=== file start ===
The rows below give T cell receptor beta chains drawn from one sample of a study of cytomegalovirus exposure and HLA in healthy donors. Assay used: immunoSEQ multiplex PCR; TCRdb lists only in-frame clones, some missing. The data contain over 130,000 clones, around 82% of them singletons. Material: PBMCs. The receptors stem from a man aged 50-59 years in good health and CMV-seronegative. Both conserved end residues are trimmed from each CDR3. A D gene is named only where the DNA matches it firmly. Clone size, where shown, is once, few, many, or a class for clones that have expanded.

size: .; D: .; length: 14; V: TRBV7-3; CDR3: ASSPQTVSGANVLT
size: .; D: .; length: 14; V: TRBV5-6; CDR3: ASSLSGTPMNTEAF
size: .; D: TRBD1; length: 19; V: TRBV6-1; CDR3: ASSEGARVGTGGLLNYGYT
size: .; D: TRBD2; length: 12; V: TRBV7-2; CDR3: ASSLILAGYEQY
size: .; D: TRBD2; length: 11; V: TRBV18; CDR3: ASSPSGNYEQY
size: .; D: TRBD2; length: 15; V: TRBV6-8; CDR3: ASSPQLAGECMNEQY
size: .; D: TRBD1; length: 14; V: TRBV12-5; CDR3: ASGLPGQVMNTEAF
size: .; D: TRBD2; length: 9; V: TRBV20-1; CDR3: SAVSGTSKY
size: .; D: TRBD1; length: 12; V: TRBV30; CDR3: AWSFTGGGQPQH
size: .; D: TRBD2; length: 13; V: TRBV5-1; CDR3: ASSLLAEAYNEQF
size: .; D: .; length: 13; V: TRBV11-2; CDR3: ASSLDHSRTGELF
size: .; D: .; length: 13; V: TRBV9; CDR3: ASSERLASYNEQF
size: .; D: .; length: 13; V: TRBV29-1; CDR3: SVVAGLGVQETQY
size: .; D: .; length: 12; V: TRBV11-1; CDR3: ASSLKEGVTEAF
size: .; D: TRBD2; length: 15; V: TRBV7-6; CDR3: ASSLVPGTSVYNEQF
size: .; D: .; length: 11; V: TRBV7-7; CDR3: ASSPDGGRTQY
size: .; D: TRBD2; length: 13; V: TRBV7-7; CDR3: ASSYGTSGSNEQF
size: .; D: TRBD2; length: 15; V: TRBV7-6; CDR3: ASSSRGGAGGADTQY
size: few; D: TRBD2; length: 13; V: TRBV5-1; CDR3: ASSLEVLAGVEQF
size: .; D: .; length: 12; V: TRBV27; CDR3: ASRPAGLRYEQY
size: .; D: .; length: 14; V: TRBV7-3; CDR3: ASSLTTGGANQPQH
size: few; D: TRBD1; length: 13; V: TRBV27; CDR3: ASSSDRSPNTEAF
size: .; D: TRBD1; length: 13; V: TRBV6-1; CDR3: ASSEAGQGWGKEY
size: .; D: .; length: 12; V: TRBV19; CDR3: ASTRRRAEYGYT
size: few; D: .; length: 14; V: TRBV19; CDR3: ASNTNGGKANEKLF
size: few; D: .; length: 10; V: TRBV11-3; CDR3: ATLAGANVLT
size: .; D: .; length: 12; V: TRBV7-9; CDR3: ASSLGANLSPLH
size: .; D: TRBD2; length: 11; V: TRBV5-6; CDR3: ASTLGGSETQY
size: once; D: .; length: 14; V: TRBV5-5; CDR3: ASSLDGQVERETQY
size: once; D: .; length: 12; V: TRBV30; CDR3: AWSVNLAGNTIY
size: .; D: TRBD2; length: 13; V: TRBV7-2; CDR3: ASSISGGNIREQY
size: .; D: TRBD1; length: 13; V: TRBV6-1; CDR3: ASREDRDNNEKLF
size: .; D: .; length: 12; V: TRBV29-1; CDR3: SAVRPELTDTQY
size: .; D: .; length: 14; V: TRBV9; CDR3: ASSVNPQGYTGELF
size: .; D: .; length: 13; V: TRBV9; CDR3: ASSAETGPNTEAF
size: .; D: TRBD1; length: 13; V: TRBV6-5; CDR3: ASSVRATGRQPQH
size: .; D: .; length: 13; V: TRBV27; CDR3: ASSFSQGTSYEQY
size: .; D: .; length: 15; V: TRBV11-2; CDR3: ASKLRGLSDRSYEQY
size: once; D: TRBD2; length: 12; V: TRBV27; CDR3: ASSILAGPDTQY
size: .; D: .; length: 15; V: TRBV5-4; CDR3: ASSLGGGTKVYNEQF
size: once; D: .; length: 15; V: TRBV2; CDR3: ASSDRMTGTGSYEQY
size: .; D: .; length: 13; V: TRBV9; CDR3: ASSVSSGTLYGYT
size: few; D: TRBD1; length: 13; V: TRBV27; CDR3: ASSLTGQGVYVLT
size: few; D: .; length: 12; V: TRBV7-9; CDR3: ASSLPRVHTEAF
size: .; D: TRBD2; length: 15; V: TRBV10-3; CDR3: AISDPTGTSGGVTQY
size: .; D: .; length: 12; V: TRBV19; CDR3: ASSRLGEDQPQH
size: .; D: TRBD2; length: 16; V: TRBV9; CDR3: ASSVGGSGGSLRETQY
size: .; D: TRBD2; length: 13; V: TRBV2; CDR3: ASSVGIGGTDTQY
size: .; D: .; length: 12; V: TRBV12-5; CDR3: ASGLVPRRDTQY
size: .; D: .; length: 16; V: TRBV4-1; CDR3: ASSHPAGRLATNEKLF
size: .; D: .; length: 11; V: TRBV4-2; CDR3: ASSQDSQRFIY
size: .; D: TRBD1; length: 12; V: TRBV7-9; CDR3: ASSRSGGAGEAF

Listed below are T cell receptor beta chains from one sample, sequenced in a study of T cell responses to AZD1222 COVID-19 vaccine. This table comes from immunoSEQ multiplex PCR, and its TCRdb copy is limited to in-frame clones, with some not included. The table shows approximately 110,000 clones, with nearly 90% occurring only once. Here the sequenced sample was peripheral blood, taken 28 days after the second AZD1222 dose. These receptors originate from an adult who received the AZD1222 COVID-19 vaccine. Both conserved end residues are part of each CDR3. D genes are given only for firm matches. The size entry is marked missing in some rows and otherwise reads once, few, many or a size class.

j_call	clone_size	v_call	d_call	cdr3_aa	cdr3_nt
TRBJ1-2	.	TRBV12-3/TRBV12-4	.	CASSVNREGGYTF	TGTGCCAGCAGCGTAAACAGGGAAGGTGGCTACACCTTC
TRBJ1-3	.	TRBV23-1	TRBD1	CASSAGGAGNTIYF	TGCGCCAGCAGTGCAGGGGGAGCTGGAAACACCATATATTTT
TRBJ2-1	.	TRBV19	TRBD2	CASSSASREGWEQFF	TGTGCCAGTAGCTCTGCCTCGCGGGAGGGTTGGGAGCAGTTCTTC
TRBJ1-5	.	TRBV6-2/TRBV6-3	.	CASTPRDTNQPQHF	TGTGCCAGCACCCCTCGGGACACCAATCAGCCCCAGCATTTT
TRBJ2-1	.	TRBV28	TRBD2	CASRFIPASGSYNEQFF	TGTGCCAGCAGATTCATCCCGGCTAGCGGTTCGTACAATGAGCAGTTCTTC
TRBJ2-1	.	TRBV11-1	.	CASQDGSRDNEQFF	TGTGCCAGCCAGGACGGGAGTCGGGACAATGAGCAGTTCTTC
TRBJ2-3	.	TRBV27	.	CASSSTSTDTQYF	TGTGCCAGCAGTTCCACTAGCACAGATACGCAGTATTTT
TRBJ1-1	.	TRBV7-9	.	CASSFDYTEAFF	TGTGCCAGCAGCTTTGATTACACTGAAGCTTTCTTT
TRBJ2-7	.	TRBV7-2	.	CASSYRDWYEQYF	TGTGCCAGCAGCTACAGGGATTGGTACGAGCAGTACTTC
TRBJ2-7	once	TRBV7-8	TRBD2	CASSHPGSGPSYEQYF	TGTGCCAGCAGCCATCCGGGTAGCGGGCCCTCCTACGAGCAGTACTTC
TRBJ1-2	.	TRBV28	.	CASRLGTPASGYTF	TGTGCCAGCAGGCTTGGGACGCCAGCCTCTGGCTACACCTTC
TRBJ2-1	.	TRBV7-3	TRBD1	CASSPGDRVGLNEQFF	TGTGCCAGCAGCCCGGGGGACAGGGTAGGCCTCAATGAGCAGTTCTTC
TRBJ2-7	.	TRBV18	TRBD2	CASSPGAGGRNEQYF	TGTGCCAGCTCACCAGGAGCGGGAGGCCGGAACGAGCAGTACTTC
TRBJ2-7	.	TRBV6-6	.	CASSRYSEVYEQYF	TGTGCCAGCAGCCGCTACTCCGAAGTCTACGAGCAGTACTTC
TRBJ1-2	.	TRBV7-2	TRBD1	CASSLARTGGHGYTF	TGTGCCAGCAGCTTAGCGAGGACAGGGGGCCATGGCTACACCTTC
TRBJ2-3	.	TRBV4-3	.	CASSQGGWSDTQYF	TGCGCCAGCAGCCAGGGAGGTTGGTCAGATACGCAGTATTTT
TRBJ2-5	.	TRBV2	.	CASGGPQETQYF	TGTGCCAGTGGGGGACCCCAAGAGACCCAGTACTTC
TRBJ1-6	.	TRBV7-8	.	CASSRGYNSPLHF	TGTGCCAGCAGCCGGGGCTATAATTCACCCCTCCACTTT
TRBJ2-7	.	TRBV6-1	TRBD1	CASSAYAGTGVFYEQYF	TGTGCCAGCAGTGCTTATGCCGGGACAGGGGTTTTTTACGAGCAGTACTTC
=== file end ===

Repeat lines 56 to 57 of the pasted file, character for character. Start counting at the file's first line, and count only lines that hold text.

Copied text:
TRBJ1-2	.	TRBV12-3/TRBV12-4	.	CASSVNREGGYTF	TGTGCCAGCAGCGTAAACAGGGAAGGTGGCTACACCTTC
TRBJ1-3	.	TRBV23-1	TRBD1	CASSAGGAGNTIYF	TGCGCCAGCAGTGCAGGGGGAGCTGGAAACACCATATATTTT